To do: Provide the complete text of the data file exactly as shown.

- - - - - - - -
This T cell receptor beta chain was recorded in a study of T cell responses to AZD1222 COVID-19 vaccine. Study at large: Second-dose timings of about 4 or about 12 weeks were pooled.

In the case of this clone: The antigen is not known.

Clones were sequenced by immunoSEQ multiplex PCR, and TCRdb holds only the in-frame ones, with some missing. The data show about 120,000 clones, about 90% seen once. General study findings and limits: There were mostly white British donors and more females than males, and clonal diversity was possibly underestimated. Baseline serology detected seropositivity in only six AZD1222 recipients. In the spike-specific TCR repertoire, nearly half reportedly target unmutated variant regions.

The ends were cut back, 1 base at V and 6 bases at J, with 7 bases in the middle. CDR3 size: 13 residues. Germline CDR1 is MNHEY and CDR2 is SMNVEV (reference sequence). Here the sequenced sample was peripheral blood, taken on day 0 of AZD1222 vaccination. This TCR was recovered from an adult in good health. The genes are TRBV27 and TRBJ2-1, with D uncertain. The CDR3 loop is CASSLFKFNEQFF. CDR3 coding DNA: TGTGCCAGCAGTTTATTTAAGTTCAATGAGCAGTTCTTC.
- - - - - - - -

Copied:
This T cell receptor beta chain was recorded in a study of T cell responses to AZD1222 COVID-19 vaccine. Study at large: Second-dose timings of about 4 or about 12 weeks were pooled.

In the case of this clone: The antigen is not known.

Clones were sequenced by immunoSEQ multiplex PCR, and TCRdb holds only the in-frame ones, with some missing. The data show about 120,000 clones, about 90% seen once. General study findings and limits: There were mostly white British donors and more females than males, and clonal diversity was possibly underestimated. Baseline serology detected seropositivity in only six AZD1222 recipients. In the spike-specific TCR repertoire, nearly half reportedly target unmutated variant regions.

The ends were cut back, 1 base at V and 6 bases at J, with 7 bases in the middle. CDR3 size: 13 residues. Germline CDR1 is MNHEY and CDR2 is SMNVEV (reference sequence). Here the sequenced sample was peripheral blood, taken on day 0 of AZD1222 vaccination. This TCR was recovered from an adult in good health. The genes are TRBV27 and TRBJ2-1, with D uncertain. The CDR3 loop is CASSLFKFNEQFF. CDR3 coding DNA: TGTGCCAGCAGTTTATTTAAGTTCAATGAGCAGTTCTTC.